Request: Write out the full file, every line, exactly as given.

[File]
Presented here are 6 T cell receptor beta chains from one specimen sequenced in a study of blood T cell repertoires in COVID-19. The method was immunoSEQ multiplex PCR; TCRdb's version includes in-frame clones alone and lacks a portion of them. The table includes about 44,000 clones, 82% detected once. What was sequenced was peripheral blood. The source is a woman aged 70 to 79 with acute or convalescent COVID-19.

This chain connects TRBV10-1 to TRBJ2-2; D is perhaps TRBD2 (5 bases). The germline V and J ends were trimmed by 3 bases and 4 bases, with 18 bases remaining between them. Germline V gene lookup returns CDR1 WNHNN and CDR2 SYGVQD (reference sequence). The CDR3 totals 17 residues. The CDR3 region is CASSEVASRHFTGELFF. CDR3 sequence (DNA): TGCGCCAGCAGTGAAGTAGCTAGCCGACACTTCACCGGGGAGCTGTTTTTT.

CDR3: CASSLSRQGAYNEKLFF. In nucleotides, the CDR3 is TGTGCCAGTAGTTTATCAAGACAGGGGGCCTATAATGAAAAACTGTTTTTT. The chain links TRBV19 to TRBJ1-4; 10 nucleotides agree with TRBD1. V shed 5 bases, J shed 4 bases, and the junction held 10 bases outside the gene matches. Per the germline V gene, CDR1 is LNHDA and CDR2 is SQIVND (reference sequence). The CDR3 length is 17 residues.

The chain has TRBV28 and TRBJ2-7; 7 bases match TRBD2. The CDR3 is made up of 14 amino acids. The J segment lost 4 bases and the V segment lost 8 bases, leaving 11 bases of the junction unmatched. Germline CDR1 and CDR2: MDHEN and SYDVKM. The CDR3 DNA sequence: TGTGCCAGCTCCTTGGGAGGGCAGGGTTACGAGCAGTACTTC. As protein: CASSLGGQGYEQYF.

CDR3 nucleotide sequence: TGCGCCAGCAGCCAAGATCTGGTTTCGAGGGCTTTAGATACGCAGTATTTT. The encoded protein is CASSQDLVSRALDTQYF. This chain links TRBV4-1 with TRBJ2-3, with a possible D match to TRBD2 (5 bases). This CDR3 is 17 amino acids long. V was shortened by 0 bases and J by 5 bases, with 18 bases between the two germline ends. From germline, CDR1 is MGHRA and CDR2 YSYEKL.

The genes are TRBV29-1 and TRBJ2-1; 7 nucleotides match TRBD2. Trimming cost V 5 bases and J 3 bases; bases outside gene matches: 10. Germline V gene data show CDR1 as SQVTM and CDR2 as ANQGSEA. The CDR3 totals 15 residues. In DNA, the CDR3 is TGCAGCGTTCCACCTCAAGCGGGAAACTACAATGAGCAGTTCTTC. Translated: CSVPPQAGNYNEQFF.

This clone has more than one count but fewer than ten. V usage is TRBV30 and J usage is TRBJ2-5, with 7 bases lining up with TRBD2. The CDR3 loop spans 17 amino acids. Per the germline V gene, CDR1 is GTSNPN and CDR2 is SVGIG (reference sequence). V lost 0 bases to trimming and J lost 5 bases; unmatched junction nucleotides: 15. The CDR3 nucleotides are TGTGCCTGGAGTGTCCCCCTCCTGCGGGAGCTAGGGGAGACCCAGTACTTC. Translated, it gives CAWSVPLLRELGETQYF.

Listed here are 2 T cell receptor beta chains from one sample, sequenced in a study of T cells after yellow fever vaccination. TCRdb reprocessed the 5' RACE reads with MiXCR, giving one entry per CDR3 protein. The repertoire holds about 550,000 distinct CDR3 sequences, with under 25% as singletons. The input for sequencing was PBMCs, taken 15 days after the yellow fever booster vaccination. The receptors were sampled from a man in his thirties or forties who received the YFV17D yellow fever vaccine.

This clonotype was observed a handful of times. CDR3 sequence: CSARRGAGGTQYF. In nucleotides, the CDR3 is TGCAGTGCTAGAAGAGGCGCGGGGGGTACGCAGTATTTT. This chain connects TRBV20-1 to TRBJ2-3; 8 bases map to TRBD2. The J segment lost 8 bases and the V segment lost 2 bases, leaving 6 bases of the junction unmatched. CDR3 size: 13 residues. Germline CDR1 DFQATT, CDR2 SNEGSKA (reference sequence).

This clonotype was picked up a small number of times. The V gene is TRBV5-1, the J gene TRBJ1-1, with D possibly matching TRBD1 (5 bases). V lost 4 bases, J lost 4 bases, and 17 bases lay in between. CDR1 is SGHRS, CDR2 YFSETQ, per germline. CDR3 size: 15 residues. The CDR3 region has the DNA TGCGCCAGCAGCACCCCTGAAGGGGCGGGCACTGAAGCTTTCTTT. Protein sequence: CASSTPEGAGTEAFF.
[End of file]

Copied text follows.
Presented here are 6 T cell receptor beta chains from one specimen sequenced in a study of blood T cell repertoires in COVID-19. The method was immunoSEQ multiplex PCR; TCRdb's version includes in-frame clones alone and lacks a portion of them. The table includes about 44,000 clones, 82% detected once. What was sequenced was peripheral blood. The source is a woman aged 70 to 79 with acute or convalescent COVID-19.

This chain connects TRBV10-1 to TRBJ2-2; D is perhaps TRBD2 (5 bases). The germline V and J ends were trimmed by 3 bases and 4 bases, with 18 bases remaining between them. Germline V gene lookup returns CDR1 WNHNN and CDR2 SYGVQD (reference sequence). The CDR3 totals 17 residues. The CDR3 region is CASSEVASRHFTGELFF. CDR3 sequence (DNA): TGCGCCAGCAGTGAAGTAGCTAGCCGACACTTCACCGGGGAGCTGTTTTTT.

CDR3: CASSLSRQGAYNEKLFF. In nucleotides, the CDR3 is TGTGCCAGTAGTTTATCAAGACAGGGGGCCTATAATGAAAAACTGTTTTTT. The chain links TRBV19 to TRBJ1-4; 10 nucleotides agree with TRBD1. V shed 5 bases, J shed 4 bases, and the junction held 10 bases outside the gene matches. Per the germline V gene, CDR1 is LNHDA and CDR2 is SQIVND (reference sequence). The CDR3 length is 17 residues.

The chain has TRBV28 and TRBJ2-7; 7 bases match TRBD2. The CDR3 is made up of 14 amino acids. The J segment lost 4 bases and the V segment lost 8 bases, leaving 11 bases of the junction unmatched. Germline CDR1 and CDR2: MDHEN and SYDVKM. The CDR3 DNA sequence: TGTGCCAGCTCCTTGGGAGGGCAGGGTTACGAGCAGTACTTC. As protein: CASSLGGQGYEQYF.

CDR3 nucleotide sequence: TGCGCCAGCAGCCAAGATCTGGTTTCGAGGGCTTTAGATACGCAGTATTTT. The encoded protein is CASSQDLVSRALDTQYF. This chain links TRBV4-1 with TRBJ2-3, with a possible D match to TRBD2 (5 bases). This CDR3 is 17 amino acids long. V was shortened by 0 bases and J by 5 bases, with 18 bases between the two germline ends. From germline, CDR1 is MGHRA and CDR2 YSYEKL.

The genes are TRBV29-1 and TRBJ2-1; 7 nucleotides match TRBD2. Trimming cost V 5 bases and J 3 bases; bases outside gene matches: 10. Germline V gene data show CDR1 as SQVTM and CDR2 as ANQGSEA. The CDR3 totals 15 residues. In DNA, the CDR3 is TGCAGCGTTCCACCTCAAGCGGGAAACTACAATGAGCAGTTCTTC. Translated: CSVPPQAGNYNEQFF.

This clone has more than one count but fewer than ten. V usage is TRBV30 and J usage is TRBJ2-5, with 7 bases lining up with TRBD2. The CDR3 loop spans 17 amino acids. Per the germline V gene, CDR1 is GTSNPN and CDR2 is SVGIG (reference sequence). V lost 0 bases to trimming and J lost 5 bases; unmatched junction nucleotides: 15. The CDR3 nucleotides are TGTGCCTGGAGTGTCCCCCTCCTGCGGGAGCTAGGGGAGACCCAGTACTTC. Translated, it gives CAWSVPLLRELGETQYF.

Listed here are 2 T cell receptor beta chains from one sample, sequenced in a study of T cells after yellow fever vaccination. TCRdb reprocessed the 5' RACE reads with MiXCR, giving one entry per CDR3 protein. The repertoire holds about 550,000 distinct CDR3 sequences, with under 25% as singletons. The input for sequencing was PBMCs, taken 15 days after the yellow fever booster vaccination. The receptors were sampled from a man in his thirties or forties who received the YFV17D yellow fever vaccine.

This clonotype was observed a handful of times. CDR3 sequence: CSARRGAGGTQYF. In nucleotides, the CDR3 is TGCAGTGCTAGAAGAGGCGCGGGGGGTACGCAGTATTTT. This chain connects TRBV20-1 to TRBJ2-3; 8 bases map to TRBD2. The J segment lost 8 bases and the V segment lost 2 bases, leaving 6 bases of the junction unmatched. CDR3 size: 13 residues. Germline CDR1 DFQATT, CDR2 SNEGSKA (reference sequence).

This clonotype was picked up a small number of times. The V gene is TRBV5-1, the J gene TRBJ1-1, with D possibly matching TRBD1 (5 bases). V lost 4 bases, J lost 4 bases, and 17 bases lay in between. CDR1 is SGHRS, CDR2 YFSETQ, per germline. CDR3 size: 15 residues. The CDR3 region has the DNA TGCGCCAGCAGCACCCCTGAAGGGGCGGGCACTGAAGCTTTCTTT. Protein sequence: CASSTPEGAGTEAFF.